The "Identikit"

'Identikit' of Suspect.   
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This is a loose transcript of part of the ABC Radio National program "101 Degrees -- The Beaumont Children". It is not an exact transcript, as human speech tends, when written down, to have little resemblance to written English. However the transcript, while edited, is faithful to the intended meaning of what was said in the relevant part of the program. It casts serious doubt on the worth of the famous "identikit" picture of the Beaumont suspect.

Peter von Czar, and I was the chief artist of the Advertiser newspapers for 32 years, and I happened to be the artist who was on duty the night that the Beaumonts disappeared -- the serious side of it, when they realised that they weren't going to turn up. And I had been taken to the police station at Glenelg because there were several people who claimed that they had seen the so called abductor. Unfortunately at the time I had been drinking heavily in my tea break, and I didn't quite understand at the time until I'd sobered -- and it made me sober very quickly I can tell you when I got down there -- to discover that the police were relying on that, plus the paper had opened the front page, for the story. Nothing more sobering than that.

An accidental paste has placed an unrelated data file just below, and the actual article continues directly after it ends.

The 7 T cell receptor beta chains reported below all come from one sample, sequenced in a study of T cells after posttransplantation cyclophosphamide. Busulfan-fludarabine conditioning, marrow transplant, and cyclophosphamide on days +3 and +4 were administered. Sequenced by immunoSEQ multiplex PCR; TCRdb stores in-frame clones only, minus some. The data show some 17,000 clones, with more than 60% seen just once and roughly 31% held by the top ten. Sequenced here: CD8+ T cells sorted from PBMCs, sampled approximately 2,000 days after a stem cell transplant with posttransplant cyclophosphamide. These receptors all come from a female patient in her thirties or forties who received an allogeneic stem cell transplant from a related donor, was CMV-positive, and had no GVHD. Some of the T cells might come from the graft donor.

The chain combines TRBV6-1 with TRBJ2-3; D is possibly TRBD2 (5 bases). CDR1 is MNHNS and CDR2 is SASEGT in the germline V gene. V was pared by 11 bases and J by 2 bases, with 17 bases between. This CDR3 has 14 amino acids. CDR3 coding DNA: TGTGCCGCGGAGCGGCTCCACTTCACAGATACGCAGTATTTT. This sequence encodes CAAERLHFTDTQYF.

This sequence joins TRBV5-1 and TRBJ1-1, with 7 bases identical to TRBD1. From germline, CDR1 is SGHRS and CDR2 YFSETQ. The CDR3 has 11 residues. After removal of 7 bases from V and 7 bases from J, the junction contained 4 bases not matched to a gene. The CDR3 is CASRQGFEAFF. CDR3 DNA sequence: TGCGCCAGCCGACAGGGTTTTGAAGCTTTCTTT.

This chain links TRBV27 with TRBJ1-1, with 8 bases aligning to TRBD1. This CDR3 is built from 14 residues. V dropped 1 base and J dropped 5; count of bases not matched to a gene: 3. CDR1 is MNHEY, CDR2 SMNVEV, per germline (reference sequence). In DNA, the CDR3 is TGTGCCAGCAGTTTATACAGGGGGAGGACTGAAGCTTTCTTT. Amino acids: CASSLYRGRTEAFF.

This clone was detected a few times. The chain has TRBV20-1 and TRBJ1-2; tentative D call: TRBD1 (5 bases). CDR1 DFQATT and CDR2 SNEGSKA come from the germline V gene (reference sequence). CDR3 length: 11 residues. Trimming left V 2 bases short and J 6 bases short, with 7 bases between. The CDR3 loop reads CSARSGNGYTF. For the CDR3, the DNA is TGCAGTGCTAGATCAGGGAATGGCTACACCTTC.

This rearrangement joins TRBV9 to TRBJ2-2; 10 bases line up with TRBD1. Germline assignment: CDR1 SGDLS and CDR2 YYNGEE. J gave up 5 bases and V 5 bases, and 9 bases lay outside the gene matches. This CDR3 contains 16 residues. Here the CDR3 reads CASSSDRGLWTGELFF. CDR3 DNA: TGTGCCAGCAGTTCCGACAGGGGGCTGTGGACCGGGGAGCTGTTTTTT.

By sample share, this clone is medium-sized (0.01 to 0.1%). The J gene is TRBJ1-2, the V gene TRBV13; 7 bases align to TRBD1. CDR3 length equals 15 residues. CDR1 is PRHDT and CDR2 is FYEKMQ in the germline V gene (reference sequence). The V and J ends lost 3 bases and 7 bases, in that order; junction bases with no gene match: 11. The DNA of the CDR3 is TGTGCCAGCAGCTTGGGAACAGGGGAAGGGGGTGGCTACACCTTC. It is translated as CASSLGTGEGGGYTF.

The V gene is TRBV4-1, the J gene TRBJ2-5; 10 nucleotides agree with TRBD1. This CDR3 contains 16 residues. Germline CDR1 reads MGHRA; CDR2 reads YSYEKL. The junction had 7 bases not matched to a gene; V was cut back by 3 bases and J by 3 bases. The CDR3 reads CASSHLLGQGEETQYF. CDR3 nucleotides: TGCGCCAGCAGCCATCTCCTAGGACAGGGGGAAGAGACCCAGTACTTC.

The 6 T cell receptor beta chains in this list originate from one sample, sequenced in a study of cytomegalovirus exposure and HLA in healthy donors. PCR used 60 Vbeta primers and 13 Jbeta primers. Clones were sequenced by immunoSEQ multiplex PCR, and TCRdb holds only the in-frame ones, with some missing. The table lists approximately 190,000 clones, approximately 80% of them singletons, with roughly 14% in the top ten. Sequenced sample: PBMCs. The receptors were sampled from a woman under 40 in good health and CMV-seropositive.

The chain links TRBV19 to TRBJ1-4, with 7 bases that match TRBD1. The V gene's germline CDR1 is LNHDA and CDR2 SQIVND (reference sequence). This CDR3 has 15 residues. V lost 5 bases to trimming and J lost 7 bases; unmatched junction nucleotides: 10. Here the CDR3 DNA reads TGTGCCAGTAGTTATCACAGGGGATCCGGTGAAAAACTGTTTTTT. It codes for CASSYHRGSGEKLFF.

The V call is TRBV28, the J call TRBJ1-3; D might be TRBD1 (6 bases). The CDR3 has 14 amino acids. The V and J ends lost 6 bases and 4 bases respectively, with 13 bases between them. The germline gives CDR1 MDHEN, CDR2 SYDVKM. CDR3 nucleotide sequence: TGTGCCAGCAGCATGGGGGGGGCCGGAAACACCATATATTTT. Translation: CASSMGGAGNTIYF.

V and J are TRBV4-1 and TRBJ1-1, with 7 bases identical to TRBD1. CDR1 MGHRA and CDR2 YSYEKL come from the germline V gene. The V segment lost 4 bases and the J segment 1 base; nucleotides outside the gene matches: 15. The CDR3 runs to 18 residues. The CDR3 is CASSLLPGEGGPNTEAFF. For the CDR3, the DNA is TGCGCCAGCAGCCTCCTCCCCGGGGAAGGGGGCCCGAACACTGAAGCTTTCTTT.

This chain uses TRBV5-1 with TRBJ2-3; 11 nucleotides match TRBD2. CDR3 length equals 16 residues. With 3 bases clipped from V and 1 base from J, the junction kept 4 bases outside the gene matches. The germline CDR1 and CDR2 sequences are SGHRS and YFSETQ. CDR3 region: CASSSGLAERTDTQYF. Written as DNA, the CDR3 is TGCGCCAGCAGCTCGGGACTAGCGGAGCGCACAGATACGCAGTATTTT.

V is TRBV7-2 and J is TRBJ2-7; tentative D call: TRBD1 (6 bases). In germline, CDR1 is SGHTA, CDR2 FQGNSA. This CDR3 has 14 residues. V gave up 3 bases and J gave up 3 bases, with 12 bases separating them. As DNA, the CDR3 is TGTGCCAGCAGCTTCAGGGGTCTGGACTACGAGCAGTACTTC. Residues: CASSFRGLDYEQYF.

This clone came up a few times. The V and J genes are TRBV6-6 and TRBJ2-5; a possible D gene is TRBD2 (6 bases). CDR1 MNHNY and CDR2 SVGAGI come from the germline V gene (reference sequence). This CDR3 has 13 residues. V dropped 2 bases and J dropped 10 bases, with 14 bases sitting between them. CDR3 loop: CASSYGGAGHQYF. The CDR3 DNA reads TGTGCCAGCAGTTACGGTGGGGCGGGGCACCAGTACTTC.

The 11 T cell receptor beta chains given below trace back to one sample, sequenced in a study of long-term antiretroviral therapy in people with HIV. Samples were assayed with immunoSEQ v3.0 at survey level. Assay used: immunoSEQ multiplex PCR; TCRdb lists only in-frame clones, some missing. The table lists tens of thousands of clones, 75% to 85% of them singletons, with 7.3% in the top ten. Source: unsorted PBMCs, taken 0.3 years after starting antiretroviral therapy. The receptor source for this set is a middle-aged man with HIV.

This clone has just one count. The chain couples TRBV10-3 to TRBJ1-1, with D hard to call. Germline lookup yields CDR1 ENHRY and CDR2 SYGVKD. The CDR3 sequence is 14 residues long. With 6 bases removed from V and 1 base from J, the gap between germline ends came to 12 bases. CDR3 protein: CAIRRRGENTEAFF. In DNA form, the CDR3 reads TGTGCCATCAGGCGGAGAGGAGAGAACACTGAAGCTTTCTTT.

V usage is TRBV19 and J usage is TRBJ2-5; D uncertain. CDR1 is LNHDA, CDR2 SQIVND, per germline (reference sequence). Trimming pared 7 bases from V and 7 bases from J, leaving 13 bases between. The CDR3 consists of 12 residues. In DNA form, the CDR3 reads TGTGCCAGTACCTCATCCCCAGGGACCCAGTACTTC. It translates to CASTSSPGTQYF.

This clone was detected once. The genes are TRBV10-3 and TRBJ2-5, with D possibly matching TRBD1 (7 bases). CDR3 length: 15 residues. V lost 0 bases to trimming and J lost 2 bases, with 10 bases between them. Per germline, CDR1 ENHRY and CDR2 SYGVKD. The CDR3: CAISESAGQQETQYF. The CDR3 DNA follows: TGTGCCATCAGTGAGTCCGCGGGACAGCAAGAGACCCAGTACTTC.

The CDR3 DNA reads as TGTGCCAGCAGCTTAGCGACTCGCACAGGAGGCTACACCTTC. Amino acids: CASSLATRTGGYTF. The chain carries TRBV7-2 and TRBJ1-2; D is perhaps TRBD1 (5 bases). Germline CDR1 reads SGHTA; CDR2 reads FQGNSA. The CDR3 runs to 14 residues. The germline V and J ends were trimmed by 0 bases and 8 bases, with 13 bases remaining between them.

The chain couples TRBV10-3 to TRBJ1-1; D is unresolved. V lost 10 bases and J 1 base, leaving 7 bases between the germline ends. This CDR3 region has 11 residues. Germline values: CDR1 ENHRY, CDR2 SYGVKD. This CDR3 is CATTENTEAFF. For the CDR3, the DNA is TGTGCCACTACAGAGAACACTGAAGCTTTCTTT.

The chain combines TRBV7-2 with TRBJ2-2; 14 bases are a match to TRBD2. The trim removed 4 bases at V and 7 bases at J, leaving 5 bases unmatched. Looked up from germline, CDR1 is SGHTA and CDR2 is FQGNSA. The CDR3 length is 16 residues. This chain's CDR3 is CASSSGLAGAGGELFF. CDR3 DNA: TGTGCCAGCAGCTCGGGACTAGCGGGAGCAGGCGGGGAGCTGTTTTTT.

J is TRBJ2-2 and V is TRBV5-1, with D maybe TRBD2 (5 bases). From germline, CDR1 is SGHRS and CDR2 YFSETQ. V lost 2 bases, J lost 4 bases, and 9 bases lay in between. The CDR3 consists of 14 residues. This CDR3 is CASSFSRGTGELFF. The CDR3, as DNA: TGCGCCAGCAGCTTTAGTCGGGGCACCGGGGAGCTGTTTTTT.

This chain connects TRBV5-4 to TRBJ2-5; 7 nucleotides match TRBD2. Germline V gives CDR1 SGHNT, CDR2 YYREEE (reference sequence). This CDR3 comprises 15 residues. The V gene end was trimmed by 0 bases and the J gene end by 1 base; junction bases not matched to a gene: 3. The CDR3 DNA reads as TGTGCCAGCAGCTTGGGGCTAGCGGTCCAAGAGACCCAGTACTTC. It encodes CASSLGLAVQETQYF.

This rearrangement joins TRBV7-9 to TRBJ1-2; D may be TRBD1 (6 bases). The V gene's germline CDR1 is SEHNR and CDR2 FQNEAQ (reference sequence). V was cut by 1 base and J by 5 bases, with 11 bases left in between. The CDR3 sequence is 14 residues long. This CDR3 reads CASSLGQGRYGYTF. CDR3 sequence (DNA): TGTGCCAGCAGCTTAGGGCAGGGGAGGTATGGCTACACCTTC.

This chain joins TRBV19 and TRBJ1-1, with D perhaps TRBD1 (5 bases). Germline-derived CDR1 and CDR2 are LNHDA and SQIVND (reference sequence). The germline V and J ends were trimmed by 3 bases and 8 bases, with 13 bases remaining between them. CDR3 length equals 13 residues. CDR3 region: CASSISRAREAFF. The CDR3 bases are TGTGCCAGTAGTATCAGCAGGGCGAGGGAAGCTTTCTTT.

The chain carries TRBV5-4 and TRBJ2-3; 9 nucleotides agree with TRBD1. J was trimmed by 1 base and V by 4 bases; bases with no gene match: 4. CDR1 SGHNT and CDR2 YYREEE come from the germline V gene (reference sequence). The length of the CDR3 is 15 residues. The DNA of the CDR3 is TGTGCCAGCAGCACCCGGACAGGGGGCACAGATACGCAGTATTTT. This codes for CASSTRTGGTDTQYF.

We had two people come forward and try to describe, but unfortunately the police never had any real equipment in terms of an identikit that they could use, so they were using artists -- on one of the very few occasions they ever did this -- they used artists, and it was very difficult for me, because the woman really couldn't describe it, and as soon as you started using association, she started to lose it.

All they could tell me was a very thin-faced person, but that was all, so I just drew a very thin-faced person, thinking this was not going to amount to anything, not being aware that they still kept that front page of the paper open. So I never really completed the drawing, because it wasn't complete enough.

The detectives were then trying to tell me -- which is the worst thing you can possibly do -- because they were trying to get from the woman -- there was one woman in particular -- and she'd said that this fellow was strikingly thin in the face, very gaunt. So that's what I started with, this gaunt face, and then I said: "Do you know what his hair, what colour his hair was? Was it receding?" "Oh, I'm not sure." "Does he look like this? Does he look like this?" We kept sort of drawing and the detective... And more and more people came in, and the television arrived, and it got out of hand. The actual purpose of the woman being there sort of somehow got lost in the circus, and I felt at the time, that because it was such a serious case, it may have been handled better if they'd taken us all away to a place.

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